Ken Lee



On the bleeding edge of conflict photography.

Ron Haviv, 41New York, NYHaviv utters the photojournalist's creed, "No picture is worth dying for," but he's come pretty damn close. Hooded and tortured by Serb forces, strafed by Taliban gunfire, and held captive by the Iraqi Republican Guard, Haviv documents the kind of history the world often chooses to ignore: war, famine, genocide. "Photography exists to hold people accountable, to keep anyone from saying ‘We didn't know,'" he says. At age 23, the New York native scored the cover of Time, Newsweek, and U.S. News & World Report with a photo of a Panamanian mob bludgeoning their vice president, which Bush Senior partly used as justification for invading Panama. Over a span of 10 years, Haviv covered the Balkans-from the very first murders in the Bosnian war to Slobodan Milosevic's arrest-culminating in his acclaimed book Blood and Honey. A consummate freelancer, Haviv says his lifestyle is not conducive to having pets or plants. -KEN LEEPlaces he's been in the last year: Haiti, Darfur, Democratic Republic of the CongoMore biographies at the bottom of this piece.

On The Bleeding Edge of Conflict Photography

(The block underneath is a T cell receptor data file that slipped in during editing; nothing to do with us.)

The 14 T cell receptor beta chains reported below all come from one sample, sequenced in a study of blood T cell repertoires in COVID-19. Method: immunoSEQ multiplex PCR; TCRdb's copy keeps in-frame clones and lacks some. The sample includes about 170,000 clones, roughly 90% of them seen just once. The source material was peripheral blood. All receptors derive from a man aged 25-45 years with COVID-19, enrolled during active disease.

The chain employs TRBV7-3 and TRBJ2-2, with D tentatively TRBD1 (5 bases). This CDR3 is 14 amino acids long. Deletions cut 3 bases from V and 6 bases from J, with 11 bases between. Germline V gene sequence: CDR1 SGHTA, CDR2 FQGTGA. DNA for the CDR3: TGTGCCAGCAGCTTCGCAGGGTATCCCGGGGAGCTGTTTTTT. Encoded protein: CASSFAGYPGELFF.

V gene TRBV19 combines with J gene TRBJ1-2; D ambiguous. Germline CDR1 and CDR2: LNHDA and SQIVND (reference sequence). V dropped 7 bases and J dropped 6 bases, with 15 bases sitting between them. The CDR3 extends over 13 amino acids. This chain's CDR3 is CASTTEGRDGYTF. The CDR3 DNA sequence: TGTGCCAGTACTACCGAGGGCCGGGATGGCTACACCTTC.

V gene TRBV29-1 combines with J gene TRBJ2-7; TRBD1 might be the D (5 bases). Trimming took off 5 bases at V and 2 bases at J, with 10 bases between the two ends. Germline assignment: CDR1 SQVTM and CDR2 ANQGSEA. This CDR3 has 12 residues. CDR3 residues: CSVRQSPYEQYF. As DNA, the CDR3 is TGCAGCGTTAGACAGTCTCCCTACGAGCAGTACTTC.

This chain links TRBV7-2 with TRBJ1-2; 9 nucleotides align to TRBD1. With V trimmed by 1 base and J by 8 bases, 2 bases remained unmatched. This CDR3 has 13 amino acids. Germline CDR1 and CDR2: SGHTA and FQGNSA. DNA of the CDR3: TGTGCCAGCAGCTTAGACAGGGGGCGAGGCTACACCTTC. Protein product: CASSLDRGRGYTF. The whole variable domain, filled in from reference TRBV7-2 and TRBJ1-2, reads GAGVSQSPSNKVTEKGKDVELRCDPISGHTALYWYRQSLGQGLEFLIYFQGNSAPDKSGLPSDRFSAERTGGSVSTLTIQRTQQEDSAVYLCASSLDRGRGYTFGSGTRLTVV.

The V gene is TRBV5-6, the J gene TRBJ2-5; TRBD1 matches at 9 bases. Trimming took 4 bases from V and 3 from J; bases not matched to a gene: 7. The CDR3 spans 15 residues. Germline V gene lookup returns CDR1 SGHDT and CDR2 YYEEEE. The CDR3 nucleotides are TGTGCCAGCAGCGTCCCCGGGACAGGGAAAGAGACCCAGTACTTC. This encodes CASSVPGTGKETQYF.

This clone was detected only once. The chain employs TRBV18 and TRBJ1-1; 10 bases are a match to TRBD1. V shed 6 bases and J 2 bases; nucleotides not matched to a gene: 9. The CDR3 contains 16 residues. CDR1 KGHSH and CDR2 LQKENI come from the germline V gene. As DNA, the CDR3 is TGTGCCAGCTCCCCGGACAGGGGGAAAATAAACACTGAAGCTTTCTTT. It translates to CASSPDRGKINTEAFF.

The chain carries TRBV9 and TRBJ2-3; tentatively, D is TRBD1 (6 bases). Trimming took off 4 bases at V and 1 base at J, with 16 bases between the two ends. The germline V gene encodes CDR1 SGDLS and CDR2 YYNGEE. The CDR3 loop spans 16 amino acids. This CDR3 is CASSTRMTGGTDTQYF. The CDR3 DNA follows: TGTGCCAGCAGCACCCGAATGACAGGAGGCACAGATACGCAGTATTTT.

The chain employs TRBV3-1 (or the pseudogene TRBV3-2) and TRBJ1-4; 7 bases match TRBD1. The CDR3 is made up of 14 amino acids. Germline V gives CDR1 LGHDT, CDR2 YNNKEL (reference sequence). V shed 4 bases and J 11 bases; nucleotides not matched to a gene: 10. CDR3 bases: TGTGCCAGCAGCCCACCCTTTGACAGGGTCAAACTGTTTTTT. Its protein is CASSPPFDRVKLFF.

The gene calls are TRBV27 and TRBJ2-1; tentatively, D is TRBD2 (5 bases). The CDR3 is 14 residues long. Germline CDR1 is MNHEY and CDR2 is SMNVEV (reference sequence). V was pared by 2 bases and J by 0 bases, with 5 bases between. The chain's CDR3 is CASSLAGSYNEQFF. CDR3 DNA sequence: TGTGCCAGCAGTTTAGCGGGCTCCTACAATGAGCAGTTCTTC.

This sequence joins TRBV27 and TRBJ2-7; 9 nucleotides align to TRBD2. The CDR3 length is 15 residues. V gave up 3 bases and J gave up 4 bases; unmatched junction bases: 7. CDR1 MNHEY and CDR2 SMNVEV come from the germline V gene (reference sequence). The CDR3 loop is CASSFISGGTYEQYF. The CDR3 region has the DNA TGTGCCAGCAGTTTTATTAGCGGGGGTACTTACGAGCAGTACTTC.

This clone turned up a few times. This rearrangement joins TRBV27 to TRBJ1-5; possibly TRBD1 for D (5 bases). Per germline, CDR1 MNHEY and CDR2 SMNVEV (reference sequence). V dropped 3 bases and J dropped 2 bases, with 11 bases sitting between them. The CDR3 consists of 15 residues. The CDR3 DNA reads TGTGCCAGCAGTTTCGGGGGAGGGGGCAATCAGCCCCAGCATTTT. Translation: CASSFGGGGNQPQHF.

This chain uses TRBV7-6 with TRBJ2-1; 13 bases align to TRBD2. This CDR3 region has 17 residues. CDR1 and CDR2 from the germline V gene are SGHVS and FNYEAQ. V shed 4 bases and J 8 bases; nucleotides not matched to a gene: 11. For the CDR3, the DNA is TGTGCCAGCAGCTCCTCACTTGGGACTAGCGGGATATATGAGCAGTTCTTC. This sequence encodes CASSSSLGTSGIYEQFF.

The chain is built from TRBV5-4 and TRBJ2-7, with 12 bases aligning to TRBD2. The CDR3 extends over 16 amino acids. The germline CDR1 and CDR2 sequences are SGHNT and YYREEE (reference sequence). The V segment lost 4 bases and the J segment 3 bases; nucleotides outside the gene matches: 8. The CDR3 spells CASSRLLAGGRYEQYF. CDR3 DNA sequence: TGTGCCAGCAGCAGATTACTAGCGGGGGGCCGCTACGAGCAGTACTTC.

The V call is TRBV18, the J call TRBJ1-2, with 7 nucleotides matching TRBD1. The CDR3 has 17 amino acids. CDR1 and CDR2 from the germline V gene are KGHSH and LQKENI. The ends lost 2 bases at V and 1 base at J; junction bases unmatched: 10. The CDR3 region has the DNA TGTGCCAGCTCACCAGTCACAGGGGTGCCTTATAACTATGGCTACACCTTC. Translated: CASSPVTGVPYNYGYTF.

"Sit down, shut up, and listen," said a concerned elder journalist to me, the young pup, on my first day of war reporting in Beirut. "There are guys you go into the field with and others you don't. Rule number one: stay away from the photogs.They're all nuts. You go with them, you'll get killed; they'll take a picture of it and win a prize." The photographers were indeed fearless, but what the senior correspondent didn't mention was that they also had the whole place wired like no one else. Unlike the expense-account-larded TV and newspaper hacks who decamped together at the laughably overpriced Commodore Hotel, the photographers steered clear of the pack. They lived in small, cheap apartments scattered around town among Beirutis. They knew before anyone what was going on and, as a result, were always first on the scene. Misfits and danger junkies, war photographers are a breed apart. They are the lone wolves of the press menagerie, the kind of people who catch wind of a hellhole even bigger than the one they're in and immediately book a flight there.And when they are talented, they produce images that slice through the digital morass of modern daily life, grab you by the lapels and force you to take notice. The work of these photographers-more accurately, photojournalists-captures a truth about their often horrific subject matter and tells us a story, often with extraordinary artistry. I'm thinking of James Nachtwey's harrowing 9/11 photo of the cross above Wall Street's Trinity Church, taken as the South Tower of the World Trade Center collapsed behind it; Antonin Kratochvil's recent photo feature on the blood diamonds of Sierra Leone; Eugene Richards' photo essay on drug addiction; Lauren Greenfield's recent book and HBO documentary, Thin, about young American women with eating disorders. Their work appears in every major publication in the country, in museums like the Smithsonian, and in coffee-table books that turn horror into art. Their photos document the human condition and form our understanding of the events of our time. Sometimes, they also affect those events. During the Balkan conflict, for instance, Ron Haviv photographed a Serbian soldier kicking the head of a Muslim woman whom he and his fellow soldiers had just executed, along with her family. The photo, taken at Haviv's great personal peril, was the first unassailable documentation of the ethnic violence going on there and alerted the world to what was taking place.Nachtwey, Kratochvil, Richards, Haviv-these are not the kind of people you imagine behind a desk keeping the books, balancing budgets, and attending to the minutiae of running a business. So when they and three other of the world's most acclaimed photojournalists announced days before 9/11 that they were forming their own agency, a lot of people in the photo world scoffed. "This was the lunatics taking over the asylum," says the agency's initial strategist, Gary Knight. "Even I didn't think it would last more than three months, to be honest with you." VII, named for its seven founders, has confounded Knight and everyone else twice over. If the Magnum photo agency, with its 59-year history and all-star roster that goes back to Henri Cartier-Bresson and Robert Capa, still remains the behemoth at the ball, VII is the bright and shiny new girl with whom everyone wants to dance. VII, in a word, is cool. "They're like the Rat Pack was in the '60s," says Vanity Fair's editor of creative development David Friend. "Marquee-name photojournalists who per capita have been the most celebrated, and whose high level of commitment and quality of subject matter is unique among peer agencies."The photojournalists at VII actually practice what they preach by preaching what they practice-in seminars and exhibitions around the world that allow them not only to interact with the public, but also to shine a light on subjects the rest of the media is all too happy to ignore. Their recent exhibition "Congo: Forgotten War," was produced in association with Médecins Sans Frontières (MSF, or Doctors Without Borders). Five of VII's photojournalists spent four months combing the broken country to produce an exhibition as beautiful as it is horrifying. "MSF came to VII and said, ‘Help us. No one's looking at Congo'", says Frank Evers, VII's managing director. "There was no money at all in it. But close to a million people have now seen the show, and that's great. VII has a sense of purpose. We want to report on things that need to be reported on and that need to get through."VII's existence is in large part thanks to the rapacious acquisitions of Bill Gates and Mark Getty. In the late 1990s, these two hungry titans began devouring photo archives and agencies as if they were potato chips. In a few short years, Getty Images and its competitor, Gates' Corbis, bought every image library they could get their hands on and changed the face of the picture industry. Some photographers were handsomely rewarded; others were arbitrarily marginalized. That's when Gary Knight and John Stanmeyer, two highly regarded photographers whose agency had recently fallen under the Gates Hoover, decided to take matters into their own hands. "We were inventing [VII] up as we went along," explains Knight in Friend's excellent book Watching the World Change, "everyone cleaning out their ATM. We paid the lawyer in [photographic] prints. We paid the accountant and the Web master and the guy who designed the logo that way."But Knight and Stanmeyer's business model was counterintuitive. At a time when photo agencies were consolidating, Knight and Stanmeyer realized that the digital age permitted just the opposite approach. Evers calls it the "virtual model," where each photographer, wherever he is, takes the lead-from organizing his archives to writing his captions to determining how pieces are put together. "We have never accepted the traditional way of running a photo agency and have reinvented the model," says Knight. "We continue to evolve, and whether we succeed or fail, we will have challenged the status quo [of the photo world] in doing so."VII rose from the ashes of 9/11. The day after VII was officially announced, one of its founders, Christopher Morris, a longtime White House photographer for Time, was about to embark on the agency's first official assignment: a story about internet gambling in Antigua. But Morris missed his plane from France. He realized he'd never be able to make it to Antigua and be back at his official White House gig on time, so he corralled fellow VII founder James Nachtwey to take his place. Nachtwey, the most acclaimed war photographer of his generation bar none, flew to New York on September 10, 2001, with plans to leave for Antigua the next day. But on the morning of September 11, as he was packing 100 rolls of color-negative film in his downtown apartment, he heard a bang. The images Nachtwey shot for Time were among the most iconic and harrowing of that day, and they almost cost Nachtwey his life.That was VII's baptism by fire, and it put the fledgling agency on the map. Today, VII has offices in Los Angeles, Paris, New York, and Bali. VII is currently planning a two-day seminar at London's Royal Geographic Society in April for some 700 ticket holders, which is to be followed by VII's biggest event ever: a photo festival in the DUMBO area of New York City, where thousands of people can participate. "It's the next step to bringing the message to a larger audience," says Evers. It's not just about the images, but about getting the issues out there, to communicate part of our raison d'être to the larger world."Will VII survive? "VII is a real family. It's not a feeling, it's a reality," says Marion Durand, a photo editor at Newsweek who worked at VII during its first five years. But families fight, and questions about VII's future direction have not always gone smoothly. A larger question is whether, in this age of image consolidation, a boutique agency like VII can compete effectively in the long term."There's a resistance to taking on new, young hot photographers at VII; its bylaws state it can't grow beyond 14," notes one critic who is nonetheless a fan. "That means that as the founders of VII age, in a matter of years VII will not be producing anymore." For the moment, though, the folks at VII remain unconcerned with that distant day. As Christopher Anderson, a Magnum photojournalist and a former member of VII put it, "For VII not to succeed is bad for all of us."